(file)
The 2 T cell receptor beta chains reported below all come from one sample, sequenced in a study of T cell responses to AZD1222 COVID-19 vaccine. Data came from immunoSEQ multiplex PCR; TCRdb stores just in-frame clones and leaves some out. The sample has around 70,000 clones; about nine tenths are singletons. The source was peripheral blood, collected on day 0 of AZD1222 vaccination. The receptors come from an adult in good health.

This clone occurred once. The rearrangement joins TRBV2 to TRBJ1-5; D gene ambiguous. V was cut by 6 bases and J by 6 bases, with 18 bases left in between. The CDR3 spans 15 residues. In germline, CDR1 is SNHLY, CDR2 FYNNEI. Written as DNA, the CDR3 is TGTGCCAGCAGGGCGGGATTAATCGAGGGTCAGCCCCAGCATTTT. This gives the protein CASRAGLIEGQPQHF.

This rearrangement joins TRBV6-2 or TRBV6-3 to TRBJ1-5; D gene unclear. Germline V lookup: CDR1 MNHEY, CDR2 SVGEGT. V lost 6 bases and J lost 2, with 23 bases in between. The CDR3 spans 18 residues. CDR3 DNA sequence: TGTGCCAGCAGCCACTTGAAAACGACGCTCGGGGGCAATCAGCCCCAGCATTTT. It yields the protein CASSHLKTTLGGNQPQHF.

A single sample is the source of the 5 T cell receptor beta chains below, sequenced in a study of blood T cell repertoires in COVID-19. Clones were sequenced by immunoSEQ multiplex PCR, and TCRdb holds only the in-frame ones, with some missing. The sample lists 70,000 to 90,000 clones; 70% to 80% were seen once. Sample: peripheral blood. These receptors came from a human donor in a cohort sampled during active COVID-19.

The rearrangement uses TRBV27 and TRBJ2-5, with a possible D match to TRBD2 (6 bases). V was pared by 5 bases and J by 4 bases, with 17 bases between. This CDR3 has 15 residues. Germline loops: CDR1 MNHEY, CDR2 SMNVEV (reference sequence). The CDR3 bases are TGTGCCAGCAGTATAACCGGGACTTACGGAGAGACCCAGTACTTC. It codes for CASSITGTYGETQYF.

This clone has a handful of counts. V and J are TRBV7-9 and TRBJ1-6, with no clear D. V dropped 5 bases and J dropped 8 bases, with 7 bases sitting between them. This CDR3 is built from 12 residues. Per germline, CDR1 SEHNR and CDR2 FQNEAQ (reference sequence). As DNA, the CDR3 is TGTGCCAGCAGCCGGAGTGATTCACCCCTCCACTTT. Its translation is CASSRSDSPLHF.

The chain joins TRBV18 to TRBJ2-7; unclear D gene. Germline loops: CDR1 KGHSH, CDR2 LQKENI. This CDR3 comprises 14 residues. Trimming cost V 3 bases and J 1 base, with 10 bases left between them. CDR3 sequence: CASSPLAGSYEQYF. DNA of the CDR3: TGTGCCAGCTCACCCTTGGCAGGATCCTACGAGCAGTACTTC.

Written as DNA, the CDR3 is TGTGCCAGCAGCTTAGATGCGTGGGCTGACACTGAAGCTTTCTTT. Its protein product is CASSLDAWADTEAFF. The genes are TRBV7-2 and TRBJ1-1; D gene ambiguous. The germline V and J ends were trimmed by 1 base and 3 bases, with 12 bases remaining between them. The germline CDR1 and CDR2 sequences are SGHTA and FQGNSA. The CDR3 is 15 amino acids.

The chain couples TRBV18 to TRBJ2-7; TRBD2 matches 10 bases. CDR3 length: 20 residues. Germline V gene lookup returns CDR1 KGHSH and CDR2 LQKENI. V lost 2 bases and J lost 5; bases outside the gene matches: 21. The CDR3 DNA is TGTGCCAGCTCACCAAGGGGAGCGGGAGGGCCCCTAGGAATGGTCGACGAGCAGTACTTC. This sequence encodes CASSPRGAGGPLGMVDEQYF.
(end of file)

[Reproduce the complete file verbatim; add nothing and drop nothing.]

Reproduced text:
The 2 T cell receptor beta chains reported below all come from one sample, sequenced in a study of T cell responses to AZD1222 COVID-19 vaccine. Data came from immunoSEQ multiplex PCR; TCRdb stores just in-frame clones and leaves some out. The sample has around 70,000 clones; about nine tenths are singletons. The source was peripheral blood, collected on day 0 of AZD1222 vaccination. The receptors come from an adult in good health.

This clone occurred once. The rearrangement joins TRBV2 to TRBJ1-5; D gene ambiguous. V was cut by 6 bases and J by 6 bases, with 18 bases left in between. The CDR3 spans 15 residues. In germline, CDR1 is SNHLY, CDR2 FYNNEI. Written as DNA, the CDR3 is TGTGCCAGCAGGGCGGGATTAATCGAGGGTCAGCCCCAGCATTTT. This gives the protein CASRAGLIEGQPQHF.

This rearrangement joins TRBV6-2 or TRBV6-3 to TRBJ1-5; D gene unclear. Germline V lookup: CDR1 MNHEY, CDR2 SVGEGT. V lost 6 bases and J lost 2, with 23 bases in between. The CDR3 spans 18 residues. CDR3 DNA sequence: TGTGCCAGCAGCCACTTGAAAACGACGCTCGGGGGCAATCAGCCCCAGCATTTT. It yields the protein CASSHLKTTLGGNQPQHF.

A single sample is the source of the 5 T cell receptor beta chains below, sequenced in a study of blood T cell repertoires in COVID-19. Clones were sequenced by immunoSEQ multiplex PCR, and TCRdb holds only the in-frame ones, with some missing. The sample lists 70,000 to 90,000 clones; 70% to 80% were seen once. Sample: peripheral blood. These receptors came from a human donor in a cohort sampled during active COVID-19.

The rearrangement uses TRBV27 and TRBJ2-5, with a possible D match to TRBD2 (6 bases). V was pared by 5 bases and J by 4 bases, with 17 bases between. This CDR3 has 15 residues. Germline loops: CDR1 MNHEY, CDR2 SMNVEV (reference sequence). The CDR3 bases are TGTGCCAGCAGTATAACCGGGACTTACGGAGAGACCCAGTACTTC. It codes for CASSITGTYGETQYF.

This clone has a handful of counts. V and J are TRBV7-9 and TRBJ1-6, with no clear D. V dropped 5 bases and J dropped 8 bases, with 7 bases sitting between them. This CDR3 is built from 12 residues. Per germline, CDR1 SEHNR and CDR2 FQNEAQ (reference sequence). As DNA, the CDR3 is TGTGCCAGCAGCCGGAGTGATTCACCCCTCCACTTT. Its translation is CASSRSDSPLHF.

The chain joins TRBV18 to TRBJ2-7; unclear D gene. Germline loops: CDR1 KGHSH, CDR2 LQKENI. This CDR3 comprises 14 residues. Trimming cost V 3 bases and J 1 base, with 10 bases left between them. CDR3 sequence: CASSPLAGSYEQYF. DNA of the CDR3: TGTGCCAGCTCACCCTTGGCAGGATCCTACGAGCAGTACTTC.

Written as DNA, the CDR3 is TGTGCCAGCAGCTTAGATGCGTGGGCTGACACTGAAGCTTTCTTT. Its protein product is CASSLDAWADTEAFF. The genes are TRBV7-2 and TRBJ1-1; D gene ambiguous. The germline V and J ends were trimmed by 1 base and 3 bases, with 12 bases remaining between them. The germline CDR1 and CDR2 sequences are SGHTA and FQGNSA. The CDR3 is 15 amino acids.

The chain couples TRBV18 to TRBJ2-7; TRBD2 matches 10 bases. CDR3 length: 20 residues. Germline V gene lookup returns CDR1 KGHSH and CDR2 LQKENI. V lost 2 bases and J lost 5; bases outside the gene matches: 21. The CDR3 DNA is TGTGCCAGCTCACCAAGGGGAGCGGGAGGGCCCCTAGGAATGGTCGACGAGCAGTACTTC. This sequence encodes CASSPRGAGGPLGMVDEQYF.